Holt involves Gregory Holt, an inmate in Arkansas also known as Abdul Maalik Muhammad. A dispute arose between Holt and the state’s Department of Correction when he sought to grow a one-half-inch beard in observance of his faith. According to the department’s grooming policies, inmates may only grow a “neatly trimmed mustache.” In 2011, Holt filed a lawsuit against the director of the department, Ray Hobbs, and other state employees, saying that the prison had violated his religious rights. After decisions by federal trial and appeals courts in favor of the department, Holt filed a hand-written petition to the Supreme Court, which agreed to review the case. The justices are scheduled to hear arguments in Holt on October 7.
If Hobby Lobby and federal law are faithfully applied, Holt should prevail. Prisoners surrender many of their rights at the prison gates. “Lawful incarceration brings about the necessary withdrawal or limitation of many privileges and rights,” the Supreme Court wrote in Price v. Johnston more than 60 years ago. In 2000, however, Congress enacted the Religious Land Use and Institutionalized Persons Act (RLUIPA) to help safeguard inmates’ religious freedom. The law states that the government may not place a substantial burden on a prisoner’s ability to practice his or her religion unless that burden is the “least-restrictive means” to achieve a “compelling” goal.
This standard may sound familiar—RLUIPA is the sister statute to the Religious Freedom Restoration Act, or RFRA, the federal law which was at issue in Hobby Lobby. These laws apply to different laws implicating religious freedom—RFRA only to federal laws and RLUIPA to the land use and prison contexts—but both ask whether a religious burden is the “least-restrictive means” of accomplishing the government’s “compelling” goals.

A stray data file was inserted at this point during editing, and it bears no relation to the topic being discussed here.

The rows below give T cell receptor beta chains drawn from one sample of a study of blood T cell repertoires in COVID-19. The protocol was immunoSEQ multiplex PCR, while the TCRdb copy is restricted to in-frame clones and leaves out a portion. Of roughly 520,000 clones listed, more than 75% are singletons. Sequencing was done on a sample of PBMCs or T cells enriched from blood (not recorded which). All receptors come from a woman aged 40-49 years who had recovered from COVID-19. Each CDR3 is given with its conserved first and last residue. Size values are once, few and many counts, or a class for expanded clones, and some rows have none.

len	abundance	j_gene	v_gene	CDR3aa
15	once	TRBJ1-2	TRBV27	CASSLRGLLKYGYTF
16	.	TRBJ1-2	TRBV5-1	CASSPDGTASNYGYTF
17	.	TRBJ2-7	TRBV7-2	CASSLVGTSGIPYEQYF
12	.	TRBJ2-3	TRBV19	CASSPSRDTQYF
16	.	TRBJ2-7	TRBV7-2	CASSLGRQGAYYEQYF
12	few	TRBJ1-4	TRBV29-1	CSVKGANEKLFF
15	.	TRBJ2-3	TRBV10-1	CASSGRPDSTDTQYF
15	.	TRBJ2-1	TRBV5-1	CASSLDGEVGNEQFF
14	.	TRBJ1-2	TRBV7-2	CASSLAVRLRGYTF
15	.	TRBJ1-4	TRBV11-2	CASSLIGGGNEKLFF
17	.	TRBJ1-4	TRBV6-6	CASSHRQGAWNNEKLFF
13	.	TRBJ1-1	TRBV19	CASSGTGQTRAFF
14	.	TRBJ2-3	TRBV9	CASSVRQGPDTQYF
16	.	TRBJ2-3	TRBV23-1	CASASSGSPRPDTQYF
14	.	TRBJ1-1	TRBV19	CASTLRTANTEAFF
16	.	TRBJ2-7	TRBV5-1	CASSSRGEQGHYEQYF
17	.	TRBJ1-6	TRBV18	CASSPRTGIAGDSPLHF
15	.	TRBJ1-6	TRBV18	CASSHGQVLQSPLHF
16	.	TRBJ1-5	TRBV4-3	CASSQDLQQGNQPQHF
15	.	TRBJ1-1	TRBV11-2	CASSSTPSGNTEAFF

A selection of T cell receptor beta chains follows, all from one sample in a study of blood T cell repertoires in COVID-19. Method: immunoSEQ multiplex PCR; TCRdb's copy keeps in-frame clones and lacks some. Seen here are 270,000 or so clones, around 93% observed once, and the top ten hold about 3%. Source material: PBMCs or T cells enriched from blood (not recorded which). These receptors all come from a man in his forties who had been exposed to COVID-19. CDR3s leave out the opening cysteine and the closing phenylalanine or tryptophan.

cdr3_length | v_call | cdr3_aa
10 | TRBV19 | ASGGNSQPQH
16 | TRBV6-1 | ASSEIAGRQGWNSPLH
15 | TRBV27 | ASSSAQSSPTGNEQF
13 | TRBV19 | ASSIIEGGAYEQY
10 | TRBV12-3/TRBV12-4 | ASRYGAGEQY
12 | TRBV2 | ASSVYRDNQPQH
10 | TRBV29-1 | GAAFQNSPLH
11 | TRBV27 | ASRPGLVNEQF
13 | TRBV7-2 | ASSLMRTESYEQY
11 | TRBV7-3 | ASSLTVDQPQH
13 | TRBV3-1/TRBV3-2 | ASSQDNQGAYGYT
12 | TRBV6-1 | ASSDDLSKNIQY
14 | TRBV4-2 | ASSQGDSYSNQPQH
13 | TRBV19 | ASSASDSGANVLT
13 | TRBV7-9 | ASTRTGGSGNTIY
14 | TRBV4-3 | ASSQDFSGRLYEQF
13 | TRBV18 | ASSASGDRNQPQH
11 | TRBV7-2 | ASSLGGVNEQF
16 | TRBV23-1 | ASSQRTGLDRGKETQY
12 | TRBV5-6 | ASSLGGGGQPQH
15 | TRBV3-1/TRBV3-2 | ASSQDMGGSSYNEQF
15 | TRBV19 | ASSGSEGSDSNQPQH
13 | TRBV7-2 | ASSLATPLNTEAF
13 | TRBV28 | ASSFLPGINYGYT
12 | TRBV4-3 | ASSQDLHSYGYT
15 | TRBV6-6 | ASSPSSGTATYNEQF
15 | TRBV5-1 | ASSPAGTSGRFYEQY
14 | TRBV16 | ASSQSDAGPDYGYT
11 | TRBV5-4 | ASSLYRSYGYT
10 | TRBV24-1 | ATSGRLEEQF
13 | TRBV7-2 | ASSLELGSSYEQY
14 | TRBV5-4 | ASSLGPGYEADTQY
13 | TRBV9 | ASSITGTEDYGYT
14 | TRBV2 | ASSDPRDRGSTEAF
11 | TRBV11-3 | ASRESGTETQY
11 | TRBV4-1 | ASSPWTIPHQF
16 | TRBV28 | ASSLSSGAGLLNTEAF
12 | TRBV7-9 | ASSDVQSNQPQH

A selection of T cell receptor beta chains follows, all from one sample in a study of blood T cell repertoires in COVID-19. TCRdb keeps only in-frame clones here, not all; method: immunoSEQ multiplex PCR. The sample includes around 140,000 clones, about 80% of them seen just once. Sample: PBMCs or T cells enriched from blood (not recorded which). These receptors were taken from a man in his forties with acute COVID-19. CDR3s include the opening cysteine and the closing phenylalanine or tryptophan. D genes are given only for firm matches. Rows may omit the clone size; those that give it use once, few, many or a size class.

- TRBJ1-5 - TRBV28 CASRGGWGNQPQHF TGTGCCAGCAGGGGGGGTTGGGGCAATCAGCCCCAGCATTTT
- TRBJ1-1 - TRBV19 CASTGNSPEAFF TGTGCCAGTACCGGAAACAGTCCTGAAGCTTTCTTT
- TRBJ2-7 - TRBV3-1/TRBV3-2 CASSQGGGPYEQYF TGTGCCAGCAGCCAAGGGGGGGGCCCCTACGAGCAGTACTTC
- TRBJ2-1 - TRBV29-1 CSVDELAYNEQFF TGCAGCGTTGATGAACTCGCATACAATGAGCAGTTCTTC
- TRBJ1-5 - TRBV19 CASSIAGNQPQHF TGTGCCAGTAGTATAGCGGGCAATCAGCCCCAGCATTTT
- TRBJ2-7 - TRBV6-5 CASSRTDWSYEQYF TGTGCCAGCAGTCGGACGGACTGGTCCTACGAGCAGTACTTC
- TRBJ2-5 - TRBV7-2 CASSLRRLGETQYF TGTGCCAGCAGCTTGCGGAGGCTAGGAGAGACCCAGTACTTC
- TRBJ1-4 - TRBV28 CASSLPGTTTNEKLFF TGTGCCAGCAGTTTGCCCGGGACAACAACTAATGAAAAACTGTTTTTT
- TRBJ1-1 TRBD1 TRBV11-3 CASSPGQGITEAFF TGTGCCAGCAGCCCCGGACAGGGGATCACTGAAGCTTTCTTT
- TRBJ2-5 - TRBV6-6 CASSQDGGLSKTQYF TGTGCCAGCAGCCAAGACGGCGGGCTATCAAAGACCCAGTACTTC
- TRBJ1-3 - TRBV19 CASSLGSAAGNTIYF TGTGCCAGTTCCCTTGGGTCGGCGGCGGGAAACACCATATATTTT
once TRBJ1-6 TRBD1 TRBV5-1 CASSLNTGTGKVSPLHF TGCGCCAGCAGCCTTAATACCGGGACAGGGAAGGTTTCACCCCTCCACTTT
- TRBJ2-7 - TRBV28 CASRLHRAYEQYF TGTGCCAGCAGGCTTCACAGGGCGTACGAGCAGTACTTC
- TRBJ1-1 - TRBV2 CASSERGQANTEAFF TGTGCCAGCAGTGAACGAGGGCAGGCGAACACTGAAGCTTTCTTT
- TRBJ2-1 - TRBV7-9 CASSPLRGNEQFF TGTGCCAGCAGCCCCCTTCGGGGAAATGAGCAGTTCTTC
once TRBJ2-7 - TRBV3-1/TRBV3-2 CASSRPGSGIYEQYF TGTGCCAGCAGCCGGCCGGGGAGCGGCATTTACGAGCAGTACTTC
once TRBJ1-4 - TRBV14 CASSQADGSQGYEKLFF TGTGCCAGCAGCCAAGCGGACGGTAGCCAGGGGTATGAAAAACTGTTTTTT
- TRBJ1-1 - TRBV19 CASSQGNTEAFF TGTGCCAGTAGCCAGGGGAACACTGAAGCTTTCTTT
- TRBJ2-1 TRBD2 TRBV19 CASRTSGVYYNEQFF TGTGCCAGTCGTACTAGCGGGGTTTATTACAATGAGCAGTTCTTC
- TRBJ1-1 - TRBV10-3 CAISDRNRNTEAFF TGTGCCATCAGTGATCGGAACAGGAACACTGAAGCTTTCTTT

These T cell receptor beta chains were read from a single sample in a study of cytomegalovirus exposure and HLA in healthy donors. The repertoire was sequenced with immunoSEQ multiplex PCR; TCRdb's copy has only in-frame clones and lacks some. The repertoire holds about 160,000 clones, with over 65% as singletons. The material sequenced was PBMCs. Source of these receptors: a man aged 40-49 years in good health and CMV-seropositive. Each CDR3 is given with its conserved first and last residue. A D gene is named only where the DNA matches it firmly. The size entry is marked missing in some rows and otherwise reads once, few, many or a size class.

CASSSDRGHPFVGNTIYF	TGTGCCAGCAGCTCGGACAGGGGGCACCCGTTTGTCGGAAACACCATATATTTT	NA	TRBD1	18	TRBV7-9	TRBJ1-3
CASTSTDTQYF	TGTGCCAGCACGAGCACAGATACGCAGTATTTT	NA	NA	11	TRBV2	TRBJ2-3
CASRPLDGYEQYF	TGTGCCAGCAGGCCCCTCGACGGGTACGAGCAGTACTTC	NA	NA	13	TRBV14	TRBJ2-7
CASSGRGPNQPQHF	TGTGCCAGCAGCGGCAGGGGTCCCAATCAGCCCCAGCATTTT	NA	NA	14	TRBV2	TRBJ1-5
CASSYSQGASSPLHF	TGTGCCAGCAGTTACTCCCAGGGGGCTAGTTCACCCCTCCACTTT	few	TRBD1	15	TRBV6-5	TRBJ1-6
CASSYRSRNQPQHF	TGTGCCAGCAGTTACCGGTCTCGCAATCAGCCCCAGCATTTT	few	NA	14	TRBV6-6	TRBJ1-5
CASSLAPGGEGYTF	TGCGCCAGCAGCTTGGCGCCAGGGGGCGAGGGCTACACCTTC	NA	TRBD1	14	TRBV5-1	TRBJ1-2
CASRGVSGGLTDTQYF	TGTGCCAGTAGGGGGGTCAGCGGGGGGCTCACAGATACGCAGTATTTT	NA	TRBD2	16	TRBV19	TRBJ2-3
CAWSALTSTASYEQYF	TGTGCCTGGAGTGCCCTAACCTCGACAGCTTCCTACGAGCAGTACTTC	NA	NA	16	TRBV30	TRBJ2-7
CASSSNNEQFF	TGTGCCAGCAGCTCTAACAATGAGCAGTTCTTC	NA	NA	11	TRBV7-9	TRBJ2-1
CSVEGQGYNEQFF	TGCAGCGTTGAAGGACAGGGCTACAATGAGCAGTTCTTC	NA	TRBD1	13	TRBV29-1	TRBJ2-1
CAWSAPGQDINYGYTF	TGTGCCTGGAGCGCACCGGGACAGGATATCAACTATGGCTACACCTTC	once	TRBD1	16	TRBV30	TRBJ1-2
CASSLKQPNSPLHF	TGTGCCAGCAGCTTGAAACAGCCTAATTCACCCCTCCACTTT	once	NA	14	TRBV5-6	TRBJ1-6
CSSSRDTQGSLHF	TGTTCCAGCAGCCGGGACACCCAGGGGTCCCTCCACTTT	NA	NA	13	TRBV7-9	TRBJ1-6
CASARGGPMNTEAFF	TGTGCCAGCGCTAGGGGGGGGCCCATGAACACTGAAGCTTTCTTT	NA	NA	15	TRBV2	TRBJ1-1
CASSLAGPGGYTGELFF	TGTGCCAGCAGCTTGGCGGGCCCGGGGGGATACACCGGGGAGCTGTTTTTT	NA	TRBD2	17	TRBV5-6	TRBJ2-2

In this case, there is no dispute that the prison regulations substantially burden Holt’s religious freedom. His Hobson’s choice—either obey the prison grooming policies and violate his religious beliefs, or adhere to his conscience and face disciplinary measures—is a quintessential substantial burden.
But the prison authorities have a “compelling” reason to restrict Holt’s ability to practice his religion. In Hobby Lobby, the Supreme Court simply assumed the federal government had sufficient reasons for requiring contraceptive coverage. In Holt, it will likely agree with the department’s position that the “no-beard policy enhances prison safety and security by removing an important hiding place for contraband and by facilitating the identification of inmates who wish to engage in violence or escape.”
On their own, however, these reasons don’t seem to be enough to satisfy RLUIPA. The regulations will also have to pass the statute’s “least restrictive means” test: The government must meet its goals in the way that best preserves religious liberty. This was also the sticking point in Hobby Lobby. In that case, the government had already made exemptions for religious nonprofit organizations, which undermined its argument that religious exemptions could not be made for certain for-profit corporations. Holt involves a similar situation: Arkansas’s prisons already offer medical exemptions to their grooming policies, which makes it difficult to argue that religious exemptions are not possible. As a federal appeals court wrote in Fraternal Order of Police v. City of Newark, which concerned Newark’s police-department grooming policies, “We are at a loss to understand why religious exemptions threaten important city interests but medical exemptions do not.” The decision was written by then-Judge Samuel Alito, author of the Hobby Lobby opinion.